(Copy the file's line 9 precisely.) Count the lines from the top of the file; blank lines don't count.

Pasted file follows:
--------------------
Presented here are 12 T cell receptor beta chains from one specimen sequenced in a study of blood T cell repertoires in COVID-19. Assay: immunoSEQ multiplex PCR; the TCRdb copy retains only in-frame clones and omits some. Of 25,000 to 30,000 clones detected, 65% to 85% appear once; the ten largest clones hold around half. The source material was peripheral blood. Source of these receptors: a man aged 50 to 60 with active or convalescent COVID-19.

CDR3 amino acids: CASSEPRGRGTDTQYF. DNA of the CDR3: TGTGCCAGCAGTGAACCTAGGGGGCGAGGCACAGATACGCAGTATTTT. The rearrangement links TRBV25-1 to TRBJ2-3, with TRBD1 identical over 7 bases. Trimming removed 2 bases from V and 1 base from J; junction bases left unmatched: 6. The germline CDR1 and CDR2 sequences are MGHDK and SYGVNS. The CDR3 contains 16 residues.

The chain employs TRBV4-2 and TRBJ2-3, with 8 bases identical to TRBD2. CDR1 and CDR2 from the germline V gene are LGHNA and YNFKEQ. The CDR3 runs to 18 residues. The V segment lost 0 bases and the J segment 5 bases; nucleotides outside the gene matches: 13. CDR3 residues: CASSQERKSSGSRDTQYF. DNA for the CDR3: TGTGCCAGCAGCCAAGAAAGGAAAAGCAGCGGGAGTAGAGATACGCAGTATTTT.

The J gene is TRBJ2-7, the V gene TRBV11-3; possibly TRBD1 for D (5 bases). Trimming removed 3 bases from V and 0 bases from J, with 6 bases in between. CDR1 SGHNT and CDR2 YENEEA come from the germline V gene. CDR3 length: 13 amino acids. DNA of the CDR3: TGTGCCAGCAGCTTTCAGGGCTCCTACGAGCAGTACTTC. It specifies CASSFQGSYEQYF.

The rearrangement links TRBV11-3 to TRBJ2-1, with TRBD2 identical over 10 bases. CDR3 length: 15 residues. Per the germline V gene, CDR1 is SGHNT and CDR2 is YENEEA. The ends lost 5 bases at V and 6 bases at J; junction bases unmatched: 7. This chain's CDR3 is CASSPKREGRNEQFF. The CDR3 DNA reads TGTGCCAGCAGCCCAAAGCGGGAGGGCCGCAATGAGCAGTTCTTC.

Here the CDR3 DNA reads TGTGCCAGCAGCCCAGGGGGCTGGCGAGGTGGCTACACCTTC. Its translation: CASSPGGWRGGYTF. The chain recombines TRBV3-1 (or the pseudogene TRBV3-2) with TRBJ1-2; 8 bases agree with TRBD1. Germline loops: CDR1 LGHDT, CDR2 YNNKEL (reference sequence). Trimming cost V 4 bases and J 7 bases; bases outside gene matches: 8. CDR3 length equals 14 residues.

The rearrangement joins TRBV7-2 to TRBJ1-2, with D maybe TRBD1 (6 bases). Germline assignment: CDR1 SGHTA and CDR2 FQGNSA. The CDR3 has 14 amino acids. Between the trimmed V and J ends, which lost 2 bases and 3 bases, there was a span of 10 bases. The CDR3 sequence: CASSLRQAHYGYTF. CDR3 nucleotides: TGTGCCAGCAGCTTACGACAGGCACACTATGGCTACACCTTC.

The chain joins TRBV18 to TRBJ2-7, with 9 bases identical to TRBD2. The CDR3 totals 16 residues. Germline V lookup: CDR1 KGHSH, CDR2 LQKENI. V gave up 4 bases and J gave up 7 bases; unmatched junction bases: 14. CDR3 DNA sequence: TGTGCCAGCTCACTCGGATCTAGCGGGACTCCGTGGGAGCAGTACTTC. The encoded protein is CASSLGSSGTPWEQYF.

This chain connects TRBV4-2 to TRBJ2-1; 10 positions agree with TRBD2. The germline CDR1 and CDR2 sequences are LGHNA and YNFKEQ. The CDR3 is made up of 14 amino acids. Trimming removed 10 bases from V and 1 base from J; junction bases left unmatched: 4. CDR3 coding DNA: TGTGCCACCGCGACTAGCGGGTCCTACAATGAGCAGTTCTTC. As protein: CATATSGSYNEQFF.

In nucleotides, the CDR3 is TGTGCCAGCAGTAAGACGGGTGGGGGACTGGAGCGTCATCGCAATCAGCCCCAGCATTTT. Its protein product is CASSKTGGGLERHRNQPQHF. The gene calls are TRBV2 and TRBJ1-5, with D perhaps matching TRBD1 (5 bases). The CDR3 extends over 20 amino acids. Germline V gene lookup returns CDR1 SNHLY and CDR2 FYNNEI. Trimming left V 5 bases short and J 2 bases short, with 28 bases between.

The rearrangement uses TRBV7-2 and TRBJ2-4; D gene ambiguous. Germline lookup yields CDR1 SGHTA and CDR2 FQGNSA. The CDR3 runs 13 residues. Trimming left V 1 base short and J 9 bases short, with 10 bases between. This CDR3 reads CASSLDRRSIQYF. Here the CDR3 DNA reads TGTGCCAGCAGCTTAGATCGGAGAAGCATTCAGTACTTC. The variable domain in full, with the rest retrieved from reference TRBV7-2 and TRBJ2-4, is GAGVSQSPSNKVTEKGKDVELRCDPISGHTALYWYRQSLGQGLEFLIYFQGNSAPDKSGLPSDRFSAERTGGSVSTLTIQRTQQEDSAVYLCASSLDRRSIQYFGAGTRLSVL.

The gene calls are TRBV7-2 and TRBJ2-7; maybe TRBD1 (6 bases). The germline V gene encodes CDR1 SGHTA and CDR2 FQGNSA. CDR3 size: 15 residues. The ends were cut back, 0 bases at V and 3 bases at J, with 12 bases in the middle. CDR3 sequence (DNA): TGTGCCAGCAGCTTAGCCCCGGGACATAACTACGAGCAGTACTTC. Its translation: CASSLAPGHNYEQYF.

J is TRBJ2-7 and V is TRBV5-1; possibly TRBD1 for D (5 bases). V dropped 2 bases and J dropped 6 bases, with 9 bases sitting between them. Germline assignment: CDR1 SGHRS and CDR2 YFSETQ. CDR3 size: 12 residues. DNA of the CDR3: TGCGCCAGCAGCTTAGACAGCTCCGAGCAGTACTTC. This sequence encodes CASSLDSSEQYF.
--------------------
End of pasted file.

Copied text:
This chain connects TRBV4-2 to TRBJ2-1; 10 positions agree with TRBD2. The germline CDR1 and CDR2 sequences are LGHNA and YNFKEQ. The CDR3 is made up of 14 amino acids. Trimming removed 10 bases from V and 1 base from J; junction bases left unmatched: 4. CDR3 coding DNA: TGTGCCACCGCGACTAGCGGGTCCTACAATGAGCAGTTCTTC. As protein: CATATSGSYNEQFF.